The Marine Biogeochemistry of Dissolved and Colloidal Iron

Jessica Fitzsimmons, Ph.D., 2013
Ed Boyle, Advisor

Iron is an essential micronutrient, which at the low concentrations found in marine waters can drive phytoplankton to iron limitation. Thus, understanding the sources, sinks, and cycling of dissolved Fe (dFe) was the focus of this thesis, with an emphasis on the role of the size partitioning of dFe (<0.2µm) into soluble (sFe<0.02µm) and colloidal (0.02µm<cFe<0.2µm) fractions.

In the North Atlantic, elevated dFe coincident with the oxygen minimum zone was determined to be caused by remineralization of high Fe:C organic material (vertical flux) instead of a lateral margin flux. In the South Pacific, correlated dFe, manganese, and He-3 maxima near 2000m suggested a hydrothermal source, proving that hydrothermal Fe can be transported 100s-1000s of kilometers away from its vent source in the dissolved phase.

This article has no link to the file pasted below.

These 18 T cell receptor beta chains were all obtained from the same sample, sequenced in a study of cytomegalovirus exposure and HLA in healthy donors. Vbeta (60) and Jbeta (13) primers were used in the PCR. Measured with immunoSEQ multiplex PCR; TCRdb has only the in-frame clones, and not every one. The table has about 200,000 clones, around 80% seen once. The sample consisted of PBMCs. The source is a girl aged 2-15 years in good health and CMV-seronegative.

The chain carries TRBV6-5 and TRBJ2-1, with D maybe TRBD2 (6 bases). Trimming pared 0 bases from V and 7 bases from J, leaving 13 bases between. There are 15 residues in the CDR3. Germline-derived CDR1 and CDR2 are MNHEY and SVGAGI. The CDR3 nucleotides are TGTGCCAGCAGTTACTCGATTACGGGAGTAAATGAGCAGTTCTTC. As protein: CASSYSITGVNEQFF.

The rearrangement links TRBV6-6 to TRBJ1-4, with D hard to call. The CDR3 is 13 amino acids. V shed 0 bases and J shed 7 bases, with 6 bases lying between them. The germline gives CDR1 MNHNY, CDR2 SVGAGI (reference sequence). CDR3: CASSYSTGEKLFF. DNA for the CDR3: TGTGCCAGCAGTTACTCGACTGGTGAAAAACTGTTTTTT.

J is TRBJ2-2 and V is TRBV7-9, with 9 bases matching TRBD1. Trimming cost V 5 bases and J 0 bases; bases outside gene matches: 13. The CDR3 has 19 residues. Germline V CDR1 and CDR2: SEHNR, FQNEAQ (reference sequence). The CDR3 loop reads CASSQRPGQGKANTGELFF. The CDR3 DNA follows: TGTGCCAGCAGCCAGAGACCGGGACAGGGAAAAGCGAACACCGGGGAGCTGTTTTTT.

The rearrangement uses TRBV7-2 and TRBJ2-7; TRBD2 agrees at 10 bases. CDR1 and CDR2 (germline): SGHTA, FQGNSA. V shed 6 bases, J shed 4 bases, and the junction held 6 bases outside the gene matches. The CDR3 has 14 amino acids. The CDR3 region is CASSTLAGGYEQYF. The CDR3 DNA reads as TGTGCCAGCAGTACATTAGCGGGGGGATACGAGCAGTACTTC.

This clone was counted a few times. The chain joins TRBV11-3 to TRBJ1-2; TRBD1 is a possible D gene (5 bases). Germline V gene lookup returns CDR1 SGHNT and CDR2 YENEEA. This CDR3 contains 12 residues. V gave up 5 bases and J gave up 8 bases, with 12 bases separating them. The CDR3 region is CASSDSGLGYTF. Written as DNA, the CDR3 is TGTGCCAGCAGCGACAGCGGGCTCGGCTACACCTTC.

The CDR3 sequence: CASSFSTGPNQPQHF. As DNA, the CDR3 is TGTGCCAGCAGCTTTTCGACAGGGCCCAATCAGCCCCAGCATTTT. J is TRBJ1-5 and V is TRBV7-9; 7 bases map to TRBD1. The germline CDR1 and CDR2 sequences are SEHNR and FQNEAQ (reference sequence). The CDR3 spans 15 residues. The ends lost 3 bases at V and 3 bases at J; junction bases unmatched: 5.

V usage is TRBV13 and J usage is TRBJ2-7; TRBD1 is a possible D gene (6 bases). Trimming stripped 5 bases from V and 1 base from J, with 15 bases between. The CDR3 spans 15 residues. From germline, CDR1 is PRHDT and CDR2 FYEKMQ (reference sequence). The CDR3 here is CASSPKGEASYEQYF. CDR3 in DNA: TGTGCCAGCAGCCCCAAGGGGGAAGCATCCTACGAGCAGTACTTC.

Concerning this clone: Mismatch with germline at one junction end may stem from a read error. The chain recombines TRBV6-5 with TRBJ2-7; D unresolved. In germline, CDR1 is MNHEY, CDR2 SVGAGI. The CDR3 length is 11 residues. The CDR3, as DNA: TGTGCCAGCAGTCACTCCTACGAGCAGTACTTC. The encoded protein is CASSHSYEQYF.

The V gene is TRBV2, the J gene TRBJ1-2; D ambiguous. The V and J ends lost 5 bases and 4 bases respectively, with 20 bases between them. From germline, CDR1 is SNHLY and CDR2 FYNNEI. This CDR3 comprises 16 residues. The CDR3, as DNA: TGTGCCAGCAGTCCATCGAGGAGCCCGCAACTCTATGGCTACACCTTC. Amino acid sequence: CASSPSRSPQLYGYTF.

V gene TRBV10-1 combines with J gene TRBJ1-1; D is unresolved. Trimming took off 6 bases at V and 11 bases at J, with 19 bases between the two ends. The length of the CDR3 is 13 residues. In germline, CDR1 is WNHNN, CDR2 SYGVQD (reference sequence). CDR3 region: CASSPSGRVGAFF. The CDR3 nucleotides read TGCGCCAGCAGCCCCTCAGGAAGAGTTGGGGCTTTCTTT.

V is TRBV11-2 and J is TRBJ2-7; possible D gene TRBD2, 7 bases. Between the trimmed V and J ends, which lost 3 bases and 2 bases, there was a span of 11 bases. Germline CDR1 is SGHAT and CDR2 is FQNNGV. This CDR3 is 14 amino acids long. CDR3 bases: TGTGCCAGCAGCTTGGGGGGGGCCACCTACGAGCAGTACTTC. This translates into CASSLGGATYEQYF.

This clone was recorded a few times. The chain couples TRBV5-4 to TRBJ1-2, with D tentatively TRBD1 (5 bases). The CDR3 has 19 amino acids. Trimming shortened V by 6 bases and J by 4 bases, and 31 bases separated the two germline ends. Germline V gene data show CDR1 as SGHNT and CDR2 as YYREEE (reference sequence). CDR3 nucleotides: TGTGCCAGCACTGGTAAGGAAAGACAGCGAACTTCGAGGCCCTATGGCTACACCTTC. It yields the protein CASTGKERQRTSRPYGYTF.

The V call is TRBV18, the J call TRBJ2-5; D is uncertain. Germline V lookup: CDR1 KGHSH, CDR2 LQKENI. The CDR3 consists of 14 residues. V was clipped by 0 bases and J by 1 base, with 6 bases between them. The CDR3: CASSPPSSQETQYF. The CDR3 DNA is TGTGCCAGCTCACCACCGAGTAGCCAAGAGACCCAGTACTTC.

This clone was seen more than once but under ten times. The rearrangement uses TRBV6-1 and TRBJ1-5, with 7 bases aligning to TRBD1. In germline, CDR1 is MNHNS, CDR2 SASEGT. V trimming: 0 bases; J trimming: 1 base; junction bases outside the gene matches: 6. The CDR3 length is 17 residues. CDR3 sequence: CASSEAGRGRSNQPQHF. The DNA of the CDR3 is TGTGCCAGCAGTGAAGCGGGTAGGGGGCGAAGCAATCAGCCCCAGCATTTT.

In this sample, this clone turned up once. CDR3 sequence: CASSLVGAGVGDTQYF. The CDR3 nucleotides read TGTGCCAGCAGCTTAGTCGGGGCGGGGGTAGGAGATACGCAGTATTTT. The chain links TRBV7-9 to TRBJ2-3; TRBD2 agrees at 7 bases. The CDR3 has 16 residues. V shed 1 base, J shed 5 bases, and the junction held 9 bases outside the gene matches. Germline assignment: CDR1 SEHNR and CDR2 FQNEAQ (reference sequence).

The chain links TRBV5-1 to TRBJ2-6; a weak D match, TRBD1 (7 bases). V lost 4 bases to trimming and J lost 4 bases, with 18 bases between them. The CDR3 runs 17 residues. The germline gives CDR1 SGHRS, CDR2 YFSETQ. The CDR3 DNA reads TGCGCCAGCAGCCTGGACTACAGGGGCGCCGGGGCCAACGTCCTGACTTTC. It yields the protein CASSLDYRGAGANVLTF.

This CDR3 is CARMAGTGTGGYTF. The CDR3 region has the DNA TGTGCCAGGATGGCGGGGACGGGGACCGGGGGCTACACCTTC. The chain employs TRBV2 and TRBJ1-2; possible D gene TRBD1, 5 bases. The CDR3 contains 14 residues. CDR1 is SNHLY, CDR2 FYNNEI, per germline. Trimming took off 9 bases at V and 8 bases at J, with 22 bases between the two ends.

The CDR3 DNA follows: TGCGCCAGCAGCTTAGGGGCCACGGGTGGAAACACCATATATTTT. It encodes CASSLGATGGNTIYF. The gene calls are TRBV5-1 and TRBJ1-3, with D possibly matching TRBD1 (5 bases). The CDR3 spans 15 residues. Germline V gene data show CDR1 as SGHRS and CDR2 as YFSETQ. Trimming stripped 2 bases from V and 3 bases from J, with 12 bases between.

In the North Atlantic, colloidal-dominated partitioning was observed in the dust-laden surface ocean, near the TAG hydrothermal system, and along the western margin. However, cFe was depleted or absent at the deep chlorophyll maximum.  This data supports a model where "steady-state" dFe exchange between soluble and colloidal pools following remineralization modulates a constant partitioning of ~50% dFe into the colloidal phase throughout the subsurface North Atlantic, while in the upper ocean sFe and cFe cycle independently.